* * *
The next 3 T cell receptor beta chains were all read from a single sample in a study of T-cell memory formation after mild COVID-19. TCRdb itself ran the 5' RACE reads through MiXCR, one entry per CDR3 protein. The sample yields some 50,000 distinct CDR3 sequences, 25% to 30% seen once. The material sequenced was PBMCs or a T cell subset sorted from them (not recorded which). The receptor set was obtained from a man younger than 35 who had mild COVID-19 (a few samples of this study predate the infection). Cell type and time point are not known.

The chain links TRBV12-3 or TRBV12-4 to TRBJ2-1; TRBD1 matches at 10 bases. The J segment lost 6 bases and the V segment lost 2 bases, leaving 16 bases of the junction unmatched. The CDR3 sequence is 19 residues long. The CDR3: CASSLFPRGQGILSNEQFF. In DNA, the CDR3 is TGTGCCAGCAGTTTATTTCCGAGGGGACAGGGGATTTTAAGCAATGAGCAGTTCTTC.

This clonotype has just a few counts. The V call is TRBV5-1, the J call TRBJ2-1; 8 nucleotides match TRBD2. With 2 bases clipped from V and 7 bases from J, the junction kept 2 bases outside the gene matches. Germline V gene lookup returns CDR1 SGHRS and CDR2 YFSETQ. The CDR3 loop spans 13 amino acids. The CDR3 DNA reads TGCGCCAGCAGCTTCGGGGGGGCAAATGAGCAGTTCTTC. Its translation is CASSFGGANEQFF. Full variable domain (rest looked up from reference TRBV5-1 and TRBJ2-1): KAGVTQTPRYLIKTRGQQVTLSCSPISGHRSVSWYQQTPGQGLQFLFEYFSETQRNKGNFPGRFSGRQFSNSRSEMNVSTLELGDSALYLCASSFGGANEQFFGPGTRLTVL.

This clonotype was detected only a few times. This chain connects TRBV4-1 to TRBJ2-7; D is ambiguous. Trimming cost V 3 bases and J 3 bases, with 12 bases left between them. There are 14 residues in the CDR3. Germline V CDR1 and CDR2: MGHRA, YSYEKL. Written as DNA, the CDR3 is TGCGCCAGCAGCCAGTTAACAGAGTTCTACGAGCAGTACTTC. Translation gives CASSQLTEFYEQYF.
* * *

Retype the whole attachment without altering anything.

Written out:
The next 3 T cell receptor beta chains were all read from a single sample in a study of T-cell memory formation after mild COVID-19. TCRdb itself ran the 5' RACE reads through MiXCR, one entry per CDR3 protein. The sample yields some 50,000 distinct CDR3 sequences, 25% to 30% seen once. The material sequenced was PBMCs or a T cell subset sorted from them (not recorded which). The receptor set was obtained from a man younger than 35 who had mild COVID-19 (a few samples of this study predate the infection). Cell type and time point are not known.

The chain links TRBV12-3 or TRBV12-4 to TRBJ2-1; TRBD1 matches at 10 bases. The J segment lost 6 bases and the V segment lost 2 bases, leaving 16 bases of the junction unmatched. The CDR3 sequence is 19 residues long. The CDR3: CASSLFPRGQGILSNEQFF. In DNA, the CDR3 is TGTGCCAGCAGTTTATTTCCGAGGGGACAGGGGATTTTAAGCAATGAGCAGTTCTTC.

This clonotype has just a few counts. The V call is TRBV5-1, the J call TRBJ2-1; 8 nucleotides match TRBD2. With 2 bases clipped from V and 7 bases from J, the junction kept 2 bases outside the gene matches. Germline V gene lookup returns CDR1 SGHRS and CDR2 YFSETQ. The CDR3 loop spans 13 amino acids. The CDR3 DNA reads TGCGCCAGCAGCTTCGGGGGGGCAAATGAGCAGTTCTTC. Its translation is CASSFGGANEQFF. Full variable domain (rest looked up from reference TRBV5-1 and TRBJ2-1): KAGVTQTPRYLIKTRGQQVTLSCSPISGHRSVSWYQQTPGQGLQFLFEYFSETQRNKGNFPGRFSGRQFSNSRSEMNVSTLELGDSALYLCASSFGGANEQFFGPGTRLTVL.

This clonotype was detected only a few times. This chain connects TRBV4-1 to TRBJ2-7; D is ambiguous. Trimming cost V 3 bases and J 3 bases, with 12 bases left between them. There are 14 residues in the CDR3. Germline V CDR1 and CDR2: MGHRA, YSYEKL. Written as DNA, the CDR3 is TGCGCCAGCAGCCAGTTAACAGAGTTCTACGAGCAGTACTTC. Translation gives CASSQLTEFYEQYF.